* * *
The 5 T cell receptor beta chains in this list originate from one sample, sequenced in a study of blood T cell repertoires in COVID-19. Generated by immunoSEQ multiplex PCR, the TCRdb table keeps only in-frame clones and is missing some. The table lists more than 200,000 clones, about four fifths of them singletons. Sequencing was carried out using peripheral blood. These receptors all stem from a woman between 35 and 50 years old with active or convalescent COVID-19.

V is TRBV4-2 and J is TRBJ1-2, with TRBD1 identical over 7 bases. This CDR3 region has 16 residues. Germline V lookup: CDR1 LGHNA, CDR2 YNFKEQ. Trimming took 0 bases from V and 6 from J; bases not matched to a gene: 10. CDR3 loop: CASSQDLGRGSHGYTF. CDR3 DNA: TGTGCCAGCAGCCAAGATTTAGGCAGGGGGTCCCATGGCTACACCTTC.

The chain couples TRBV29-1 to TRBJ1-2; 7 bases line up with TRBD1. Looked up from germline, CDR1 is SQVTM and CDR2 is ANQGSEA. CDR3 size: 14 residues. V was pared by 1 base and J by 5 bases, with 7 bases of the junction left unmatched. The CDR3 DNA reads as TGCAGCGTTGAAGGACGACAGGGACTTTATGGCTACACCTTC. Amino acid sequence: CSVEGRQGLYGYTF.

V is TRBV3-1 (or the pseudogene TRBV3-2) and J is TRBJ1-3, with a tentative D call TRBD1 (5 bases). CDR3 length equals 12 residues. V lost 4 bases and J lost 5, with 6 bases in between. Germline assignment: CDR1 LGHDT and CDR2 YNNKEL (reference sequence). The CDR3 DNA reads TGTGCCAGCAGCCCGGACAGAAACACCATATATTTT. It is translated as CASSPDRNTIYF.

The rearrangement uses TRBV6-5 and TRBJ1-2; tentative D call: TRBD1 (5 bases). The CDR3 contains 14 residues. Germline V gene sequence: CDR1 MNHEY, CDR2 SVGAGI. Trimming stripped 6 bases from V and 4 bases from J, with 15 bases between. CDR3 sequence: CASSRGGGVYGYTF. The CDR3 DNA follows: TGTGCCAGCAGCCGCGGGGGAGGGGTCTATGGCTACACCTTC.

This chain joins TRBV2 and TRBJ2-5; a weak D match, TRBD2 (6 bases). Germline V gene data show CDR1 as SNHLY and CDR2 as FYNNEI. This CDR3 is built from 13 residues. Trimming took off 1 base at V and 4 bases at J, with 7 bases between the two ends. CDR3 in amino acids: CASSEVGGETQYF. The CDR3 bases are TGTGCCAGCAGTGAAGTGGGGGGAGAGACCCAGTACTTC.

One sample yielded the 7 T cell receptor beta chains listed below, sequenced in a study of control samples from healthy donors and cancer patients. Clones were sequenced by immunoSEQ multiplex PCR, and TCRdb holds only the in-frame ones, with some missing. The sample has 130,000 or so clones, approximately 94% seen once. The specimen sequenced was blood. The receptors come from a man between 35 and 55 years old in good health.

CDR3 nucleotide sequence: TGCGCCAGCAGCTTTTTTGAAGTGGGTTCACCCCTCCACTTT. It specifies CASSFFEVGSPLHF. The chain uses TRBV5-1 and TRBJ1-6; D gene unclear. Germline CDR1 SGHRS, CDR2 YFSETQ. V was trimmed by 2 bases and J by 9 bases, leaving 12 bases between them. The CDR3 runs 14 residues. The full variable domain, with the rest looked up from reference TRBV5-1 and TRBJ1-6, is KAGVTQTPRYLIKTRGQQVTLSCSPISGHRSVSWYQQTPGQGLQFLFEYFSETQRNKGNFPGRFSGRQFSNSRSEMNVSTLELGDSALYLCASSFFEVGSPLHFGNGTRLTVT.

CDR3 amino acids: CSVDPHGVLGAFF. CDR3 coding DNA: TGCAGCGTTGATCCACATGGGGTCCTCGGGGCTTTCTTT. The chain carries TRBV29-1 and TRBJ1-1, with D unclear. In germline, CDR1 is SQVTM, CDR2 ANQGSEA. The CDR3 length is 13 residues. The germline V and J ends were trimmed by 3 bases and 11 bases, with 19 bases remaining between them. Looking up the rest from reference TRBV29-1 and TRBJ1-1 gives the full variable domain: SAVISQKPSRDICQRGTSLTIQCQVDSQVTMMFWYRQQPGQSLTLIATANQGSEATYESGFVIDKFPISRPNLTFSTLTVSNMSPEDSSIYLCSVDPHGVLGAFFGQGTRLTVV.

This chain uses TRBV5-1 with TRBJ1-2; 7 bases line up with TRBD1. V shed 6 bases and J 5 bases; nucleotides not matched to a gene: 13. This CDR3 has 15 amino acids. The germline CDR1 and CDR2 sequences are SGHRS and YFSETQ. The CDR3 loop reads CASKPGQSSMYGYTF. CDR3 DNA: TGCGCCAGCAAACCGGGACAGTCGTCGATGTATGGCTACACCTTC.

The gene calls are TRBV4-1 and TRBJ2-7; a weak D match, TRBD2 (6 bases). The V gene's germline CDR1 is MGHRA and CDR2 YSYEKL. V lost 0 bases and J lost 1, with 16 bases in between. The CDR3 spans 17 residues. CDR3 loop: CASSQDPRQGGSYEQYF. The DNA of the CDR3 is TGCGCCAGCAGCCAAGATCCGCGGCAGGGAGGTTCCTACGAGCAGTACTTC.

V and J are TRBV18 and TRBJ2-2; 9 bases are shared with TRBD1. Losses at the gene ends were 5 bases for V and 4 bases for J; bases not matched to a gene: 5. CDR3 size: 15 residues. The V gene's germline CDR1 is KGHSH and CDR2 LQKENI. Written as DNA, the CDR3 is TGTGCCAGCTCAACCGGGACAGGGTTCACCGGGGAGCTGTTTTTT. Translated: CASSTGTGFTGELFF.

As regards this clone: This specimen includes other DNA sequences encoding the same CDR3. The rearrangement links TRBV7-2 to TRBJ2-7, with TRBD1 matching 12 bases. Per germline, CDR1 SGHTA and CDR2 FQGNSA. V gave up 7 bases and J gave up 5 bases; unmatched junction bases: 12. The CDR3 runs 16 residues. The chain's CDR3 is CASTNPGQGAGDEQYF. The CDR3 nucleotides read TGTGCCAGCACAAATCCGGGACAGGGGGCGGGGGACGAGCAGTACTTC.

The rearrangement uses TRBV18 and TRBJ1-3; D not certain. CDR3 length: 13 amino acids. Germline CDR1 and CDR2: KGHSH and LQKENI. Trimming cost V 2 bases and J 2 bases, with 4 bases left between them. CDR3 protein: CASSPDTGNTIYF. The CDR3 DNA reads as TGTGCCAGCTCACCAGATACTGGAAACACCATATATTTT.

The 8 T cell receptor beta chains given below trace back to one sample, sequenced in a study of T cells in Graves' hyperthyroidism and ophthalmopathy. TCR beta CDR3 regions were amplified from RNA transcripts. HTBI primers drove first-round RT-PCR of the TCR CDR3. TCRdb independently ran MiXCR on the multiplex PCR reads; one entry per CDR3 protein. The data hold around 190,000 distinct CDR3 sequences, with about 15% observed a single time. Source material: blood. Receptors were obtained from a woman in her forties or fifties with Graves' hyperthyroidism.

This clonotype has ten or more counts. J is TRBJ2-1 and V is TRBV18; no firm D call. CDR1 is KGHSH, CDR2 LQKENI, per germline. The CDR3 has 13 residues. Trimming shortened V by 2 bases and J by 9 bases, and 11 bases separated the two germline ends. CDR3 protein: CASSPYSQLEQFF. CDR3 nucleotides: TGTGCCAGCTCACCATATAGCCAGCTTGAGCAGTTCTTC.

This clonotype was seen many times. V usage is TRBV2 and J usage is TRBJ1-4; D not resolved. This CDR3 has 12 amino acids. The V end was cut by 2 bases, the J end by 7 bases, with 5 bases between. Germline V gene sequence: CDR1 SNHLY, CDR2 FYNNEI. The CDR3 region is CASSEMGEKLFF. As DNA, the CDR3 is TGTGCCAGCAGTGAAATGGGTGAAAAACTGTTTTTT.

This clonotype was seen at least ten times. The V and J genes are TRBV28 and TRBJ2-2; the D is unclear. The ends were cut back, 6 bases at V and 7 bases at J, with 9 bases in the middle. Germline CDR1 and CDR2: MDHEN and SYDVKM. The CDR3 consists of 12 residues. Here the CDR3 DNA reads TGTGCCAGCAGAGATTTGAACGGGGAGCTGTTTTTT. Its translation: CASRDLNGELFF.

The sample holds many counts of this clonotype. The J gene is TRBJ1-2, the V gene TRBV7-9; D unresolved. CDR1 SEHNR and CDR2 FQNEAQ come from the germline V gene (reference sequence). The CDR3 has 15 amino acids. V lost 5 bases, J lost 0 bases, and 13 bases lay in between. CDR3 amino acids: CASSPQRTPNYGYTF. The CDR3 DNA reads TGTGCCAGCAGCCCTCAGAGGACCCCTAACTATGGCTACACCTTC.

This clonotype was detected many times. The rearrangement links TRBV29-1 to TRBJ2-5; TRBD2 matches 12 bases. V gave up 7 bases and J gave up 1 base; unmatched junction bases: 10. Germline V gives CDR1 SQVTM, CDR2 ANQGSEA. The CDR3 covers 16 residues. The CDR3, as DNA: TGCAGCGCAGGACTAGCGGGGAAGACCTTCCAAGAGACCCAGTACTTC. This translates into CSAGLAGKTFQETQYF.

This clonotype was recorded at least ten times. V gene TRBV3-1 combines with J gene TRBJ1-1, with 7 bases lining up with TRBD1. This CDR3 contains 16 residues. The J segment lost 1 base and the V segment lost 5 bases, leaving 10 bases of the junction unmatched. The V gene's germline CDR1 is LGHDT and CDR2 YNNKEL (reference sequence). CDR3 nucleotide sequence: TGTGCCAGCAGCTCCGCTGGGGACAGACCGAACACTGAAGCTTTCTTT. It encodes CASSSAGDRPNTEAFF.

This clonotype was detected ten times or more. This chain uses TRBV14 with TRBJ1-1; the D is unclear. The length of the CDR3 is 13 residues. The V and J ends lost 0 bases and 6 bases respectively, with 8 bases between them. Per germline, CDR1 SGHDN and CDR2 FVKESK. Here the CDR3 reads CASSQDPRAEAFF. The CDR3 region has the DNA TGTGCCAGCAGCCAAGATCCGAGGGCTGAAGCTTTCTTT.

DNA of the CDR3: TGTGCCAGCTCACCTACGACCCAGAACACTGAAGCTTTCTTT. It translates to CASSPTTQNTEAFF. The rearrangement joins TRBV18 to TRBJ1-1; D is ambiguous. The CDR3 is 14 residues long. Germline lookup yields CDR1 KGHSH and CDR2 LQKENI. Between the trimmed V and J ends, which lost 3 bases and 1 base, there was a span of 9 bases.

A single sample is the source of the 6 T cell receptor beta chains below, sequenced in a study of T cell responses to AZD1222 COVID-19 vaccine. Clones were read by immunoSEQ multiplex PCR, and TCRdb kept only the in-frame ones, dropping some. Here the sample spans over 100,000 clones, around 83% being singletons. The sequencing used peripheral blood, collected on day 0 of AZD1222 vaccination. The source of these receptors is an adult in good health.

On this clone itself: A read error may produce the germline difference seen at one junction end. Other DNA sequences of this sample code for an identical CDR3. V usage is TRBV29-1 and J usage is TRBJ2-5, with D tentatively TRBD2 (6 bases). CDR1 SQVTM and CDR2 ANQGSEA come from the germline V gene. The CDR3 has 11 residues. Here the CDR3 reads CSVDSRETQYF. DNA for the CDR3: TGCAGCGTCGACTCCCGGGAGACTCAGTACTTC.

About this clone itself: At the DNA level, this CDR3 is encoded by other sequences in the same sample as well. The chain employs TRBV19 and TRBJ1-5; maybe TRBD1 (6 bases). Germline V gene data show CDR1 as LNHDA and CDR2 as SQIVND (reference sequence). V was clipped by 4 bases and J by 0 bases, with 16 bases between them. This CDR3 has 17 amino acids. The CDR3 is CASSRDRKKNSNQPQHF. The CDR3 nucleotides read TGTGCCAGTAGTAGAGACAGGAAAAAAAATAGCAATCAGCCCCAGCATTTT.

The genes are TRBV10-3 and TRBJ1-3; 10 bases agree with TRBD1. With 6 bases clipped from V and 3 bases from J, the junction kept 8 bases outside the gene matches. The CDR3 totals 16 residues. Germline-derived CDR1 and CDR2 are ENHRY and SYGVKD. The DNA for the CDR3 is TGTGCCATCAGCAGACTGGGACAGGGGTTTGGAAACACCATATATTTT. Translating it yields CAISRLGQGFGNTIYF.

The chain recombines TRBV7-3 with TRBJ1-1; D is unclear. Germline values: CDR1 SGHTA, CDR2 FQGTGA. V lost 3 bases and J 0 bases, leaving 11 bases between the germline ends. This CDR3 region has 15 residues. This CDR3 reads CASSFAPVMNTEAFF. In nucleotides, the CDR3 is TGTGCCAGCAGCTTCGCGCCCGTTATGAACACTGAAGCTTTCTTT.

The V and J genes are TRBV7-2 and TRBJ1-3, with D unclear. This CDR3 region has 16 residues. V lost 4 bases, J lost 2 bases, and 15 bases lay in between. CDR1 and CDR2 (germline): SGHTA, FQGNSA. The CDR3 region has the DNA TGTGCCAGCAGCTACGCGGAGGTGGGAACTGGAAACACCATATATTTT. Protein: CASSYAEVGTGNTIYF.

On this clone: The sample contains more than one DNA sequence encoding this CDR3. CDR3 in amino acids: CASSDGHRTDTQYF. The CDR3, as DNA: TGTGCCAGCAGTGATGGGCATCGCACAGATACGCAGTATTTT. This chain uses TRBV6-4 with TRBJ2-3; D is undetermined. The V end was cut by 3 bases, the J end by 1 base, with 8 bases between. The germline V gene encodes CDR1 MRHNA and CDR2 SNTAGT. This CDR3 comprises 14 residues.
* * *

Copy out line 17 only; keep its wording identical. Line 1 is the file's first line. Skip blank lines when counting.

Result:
This clonotype was seen many times. V usage is TRBV2 and J usage is TRBJ1-4; D not resolved. This CDR3 has 12 amino acids. The V end was cut by 2 bases, the J end by 7 bases, with 5 bases between. Germline V gene sequence: CDR1 SNHLY, CDR2 FYNNEI. The CDR3 region is CASSEMGEKLFF. As DNA, the CDR3 is TGTGCCAGCAGTGAAATGGGTGAAAAACTGTTTTTT.